Acid reflux coughing: How to end it

Acid reflux is an extremely common problem for Americans and is often associated with heartburn, regurgitation, and other stomach discomforts, such as bloating or upper abdominal pain. One of the lesser known symptoms of this condition is acid reflux coughing or throat clearing. All acid reflux symptoms are caused by the same problem: the leaking of stomach contents into the esophagus. While common, acid reflux is not usually considered dangerous unless it is severe and left untreated. This is unlikely unless a diagnosis is difficult to obtain, which is often the case with a reflux associated cough.

When most people get a cough, they try to treat it with lozenges or other over-the-counter treatments. However, acid reflux coughing does not respond to these treatments because it does not have the same root cause as most other chronic coughs. Those who have a reflux related cough often do not present any other symptoms of reflux. This can make the condition frustrating for both a doctor and patient. An acid reflux cough is usually diagnosed with an endoscopic exam or a barium esophagogram which are both minimally invasive procedures. Doctors are beginning to realize the frequency of coughing associated with acid reflux, making it easier to diagnose and treat.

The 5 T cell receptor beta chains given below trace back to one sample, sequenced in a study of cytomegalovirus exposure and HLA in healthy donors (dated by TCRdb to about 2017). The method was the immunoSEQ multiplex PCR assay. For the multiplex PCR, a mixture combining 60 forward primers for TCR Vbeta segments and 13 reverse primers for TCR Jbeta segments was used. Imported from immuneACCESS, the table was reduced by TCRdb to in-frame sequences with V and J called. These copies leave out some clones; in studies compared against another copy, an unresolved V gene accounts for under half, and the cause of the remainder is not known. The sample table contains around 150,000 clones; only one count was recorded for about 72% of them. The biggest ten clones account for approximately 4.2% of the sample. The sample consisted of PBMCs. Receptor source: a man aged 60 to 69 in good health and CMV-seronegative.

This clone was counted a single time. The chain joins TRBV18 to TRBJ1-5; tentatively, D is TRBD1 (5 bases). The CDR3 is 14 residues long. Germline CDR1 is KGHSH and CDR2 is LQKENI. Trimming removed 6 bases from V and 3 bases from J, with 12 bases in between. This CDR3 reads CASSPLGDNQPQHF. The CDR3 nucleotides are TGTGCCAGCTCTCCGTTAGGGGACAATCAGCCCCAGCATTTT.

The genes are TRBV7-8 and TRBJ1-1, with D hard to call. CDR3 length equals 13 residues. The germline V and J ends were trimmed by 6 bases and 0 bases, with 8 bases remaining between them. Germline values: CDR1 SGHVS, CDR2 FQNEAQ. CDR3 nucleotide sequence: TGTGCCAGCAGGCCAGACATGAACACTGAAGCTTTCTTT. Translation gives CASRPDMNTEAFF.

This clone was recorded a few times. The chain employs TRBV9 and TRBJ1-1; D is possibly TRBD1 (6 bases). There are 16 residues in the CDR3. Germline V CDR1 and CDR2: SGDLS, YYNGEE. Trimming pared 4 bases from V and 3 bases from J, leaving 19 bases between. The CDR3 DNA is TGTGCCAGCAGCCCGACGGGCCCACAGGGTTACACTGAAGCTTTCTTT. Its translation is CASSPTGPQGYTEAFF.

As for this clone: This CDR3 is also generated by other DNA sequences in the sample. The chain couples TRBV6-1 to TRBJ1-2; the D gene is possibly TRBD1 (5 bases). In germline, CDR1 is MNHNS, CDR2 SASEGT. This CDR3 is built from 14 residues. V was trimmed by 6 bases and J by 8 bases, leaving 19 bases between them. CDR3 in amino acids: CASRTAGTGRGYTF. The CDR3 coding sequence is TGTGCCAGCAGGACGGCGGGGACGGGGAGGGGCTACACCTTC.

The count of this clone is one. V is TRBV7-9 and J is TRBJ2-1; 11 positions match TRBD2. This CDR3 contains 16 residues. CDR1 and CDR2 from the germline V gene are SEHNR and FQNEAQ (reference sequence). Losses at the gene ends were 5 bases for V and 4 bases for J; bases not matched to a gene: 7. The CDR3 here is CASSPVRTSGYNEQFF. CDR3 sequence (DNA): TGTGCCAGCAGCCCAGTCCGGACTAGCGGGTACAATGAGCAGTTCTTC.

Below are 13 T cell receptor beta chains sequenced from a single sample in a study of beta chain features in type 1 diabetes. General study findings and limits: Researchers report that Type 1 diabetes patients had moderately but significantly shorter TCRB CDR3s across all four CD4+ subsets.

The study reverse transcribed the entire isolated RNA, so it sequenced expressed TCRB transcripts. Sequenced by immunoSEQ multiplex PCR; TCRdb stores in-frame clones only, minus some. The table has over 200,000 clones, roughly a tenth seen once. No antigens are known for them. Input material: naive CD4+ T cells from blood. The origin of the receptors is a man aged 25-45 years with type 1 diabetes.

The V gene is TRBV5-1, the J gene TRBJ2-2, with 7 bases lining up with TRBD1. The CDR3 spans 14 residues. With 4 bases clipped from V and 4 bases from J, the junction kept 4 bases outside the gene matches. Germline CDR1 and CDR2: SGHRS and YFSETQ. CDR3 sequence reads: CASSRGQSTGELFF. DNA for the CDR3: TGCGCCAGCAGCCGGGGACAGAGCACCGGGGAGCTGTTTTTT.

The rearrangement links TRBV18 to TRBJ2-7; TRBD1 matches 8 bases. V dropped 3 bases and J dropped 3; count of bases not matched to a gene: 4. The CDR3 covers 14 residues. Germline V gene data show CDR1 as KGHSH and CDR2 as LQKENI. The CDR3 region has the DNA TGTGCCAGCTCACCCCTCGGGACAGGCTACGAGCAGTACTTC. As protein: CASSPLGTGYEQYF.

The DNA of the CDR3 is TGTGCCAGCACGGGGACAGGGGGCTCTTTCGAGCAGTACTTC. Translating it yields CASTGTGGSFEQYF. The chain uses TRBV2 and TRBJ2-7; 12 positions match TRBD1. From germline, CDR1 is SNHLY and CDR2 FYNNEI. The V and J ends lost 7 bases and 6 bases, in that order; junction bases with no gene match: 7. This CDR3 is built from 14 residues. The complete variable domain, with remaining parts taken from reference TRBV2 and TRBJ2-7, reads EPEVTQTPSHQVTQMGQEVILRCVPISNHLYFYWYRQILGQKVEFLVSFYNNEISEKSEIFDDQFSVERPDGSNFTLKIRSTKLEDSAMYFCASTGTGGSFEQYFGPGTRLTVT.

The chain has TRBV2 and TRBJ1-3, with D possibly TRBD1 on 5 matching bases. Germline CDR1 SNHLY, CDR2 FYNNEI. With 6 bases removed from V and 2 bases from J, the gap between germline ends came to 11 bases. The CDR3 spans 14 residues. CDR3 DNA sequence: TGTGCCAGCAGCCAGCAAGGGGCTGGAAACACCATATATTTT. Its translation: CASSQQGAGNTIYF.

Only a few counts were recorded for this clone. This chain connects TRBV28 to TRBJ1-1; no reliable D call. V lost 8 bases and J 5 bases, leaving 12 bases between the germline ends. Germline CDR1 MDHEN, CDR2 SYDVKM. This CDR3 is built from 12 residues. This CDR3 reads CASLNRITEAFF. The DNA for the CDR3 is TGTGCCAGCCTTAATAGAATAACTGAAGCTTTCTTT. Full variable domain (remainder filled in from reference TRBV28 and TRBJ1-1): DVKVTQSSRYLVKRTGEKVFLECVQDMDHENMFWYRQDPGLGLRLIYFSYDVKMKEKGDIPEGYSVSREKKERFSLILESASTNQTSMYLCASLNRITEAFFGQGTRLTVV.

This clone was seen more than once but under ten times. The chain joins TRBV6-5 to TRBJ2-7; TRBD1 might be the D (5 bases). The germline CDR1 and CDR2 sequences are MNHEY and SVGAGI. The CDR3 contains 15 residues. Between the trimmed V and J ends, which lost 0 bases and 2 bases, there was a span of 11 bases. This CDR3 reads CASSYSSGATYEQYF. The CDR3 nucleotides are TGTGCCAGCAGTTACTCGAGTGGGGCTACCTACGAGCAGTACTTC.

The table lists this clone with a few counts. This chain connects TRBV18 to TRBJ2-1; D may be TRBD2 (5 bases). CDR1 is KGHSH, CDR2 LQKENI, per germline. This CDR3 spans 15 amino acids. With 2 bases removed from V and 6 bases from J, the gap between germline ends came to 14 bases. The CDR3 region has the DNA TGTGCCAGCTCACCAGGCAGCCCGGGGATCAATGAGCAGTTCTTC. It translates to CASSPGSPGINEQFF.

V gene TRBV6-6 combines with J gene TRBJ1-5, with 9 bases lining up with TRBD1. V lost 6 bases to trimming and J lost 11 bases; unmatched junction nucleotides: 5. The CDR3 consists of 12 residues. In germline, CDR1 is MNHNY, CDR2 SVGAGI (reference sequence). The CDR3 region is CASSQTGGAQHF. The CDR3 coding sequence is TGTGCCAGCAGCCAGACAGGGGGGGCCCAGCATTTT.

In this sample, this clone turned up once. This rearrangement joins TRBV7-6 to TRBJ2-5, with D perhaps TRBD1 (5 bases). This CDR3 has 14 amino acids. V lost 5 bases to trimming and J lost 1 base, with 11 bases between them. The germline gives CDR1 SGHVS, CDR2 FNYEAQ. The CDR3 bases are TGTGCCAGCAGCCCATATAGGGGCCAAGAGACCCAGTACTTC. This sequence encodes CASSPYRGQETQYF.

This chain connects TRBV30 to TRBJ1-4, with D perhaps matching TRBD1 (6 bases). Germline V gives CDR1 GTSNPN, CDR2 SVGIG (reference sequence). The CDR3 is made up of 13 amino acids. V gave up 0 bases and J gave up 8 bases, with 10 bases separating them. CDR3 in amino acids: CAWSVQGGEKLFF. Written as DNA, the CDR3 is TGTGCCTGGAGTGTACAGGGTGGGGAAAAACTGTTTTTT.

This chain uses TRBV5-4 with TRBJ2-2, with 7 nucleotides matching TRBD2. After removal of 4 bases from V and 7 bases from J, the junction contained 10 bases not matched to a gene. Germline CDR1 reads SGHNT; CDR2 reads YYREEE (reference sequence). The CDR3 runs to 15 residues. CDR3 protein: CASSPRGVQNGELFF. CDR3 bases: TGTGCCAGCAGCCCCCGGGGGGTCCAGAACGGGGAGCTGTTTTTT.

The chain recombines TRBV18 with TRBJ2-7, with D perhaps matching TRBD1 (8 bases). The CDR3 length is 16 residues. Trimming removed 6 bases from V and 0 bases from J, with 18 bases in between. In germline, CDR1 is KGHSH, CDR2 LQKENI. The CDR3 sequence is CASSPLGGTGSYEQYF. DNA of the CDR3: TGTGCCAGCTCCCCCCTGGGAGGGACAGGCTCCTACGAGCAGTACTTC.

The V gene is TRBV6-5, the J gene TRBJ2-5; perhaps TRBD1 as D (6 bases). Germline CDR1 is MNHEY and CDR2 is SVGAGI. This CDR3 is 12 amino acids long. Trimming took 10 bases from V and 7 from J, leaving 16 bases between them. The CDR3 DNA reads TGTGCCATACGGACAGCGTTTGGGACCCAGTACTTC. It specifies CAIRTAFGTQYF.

Fortunately, acid reflux coughing responds favorably to traditional reflux treatment. It is recommended that some dietary and lifestyle changes are made. Certain foods increase the frequency and severity of reflux symptoms including highly acidic foods (such as citrus fruits and tomato products), high-fat foods, fried foods, spicy foods, and chocolate. Caffeine, alcohol, and tobacco use can also aggravate this condition. In addition, overeating and eating too quickly can also make reflux symptoms worse.

In order to treat reflux, over-the-counter or prescription antacids are often recommended. It is important no to rely on these too frequently, as long-term use can actually disturb the natural balance of stomach acids and make reflux worse. Other prescription medications are available to treat reflux and help with damage caused to the esophagus. In rare cases, diet, lifestyle changes, and medications do not seem to help with reflux. In these cases, minimally invasive reflux surgery may be an option.

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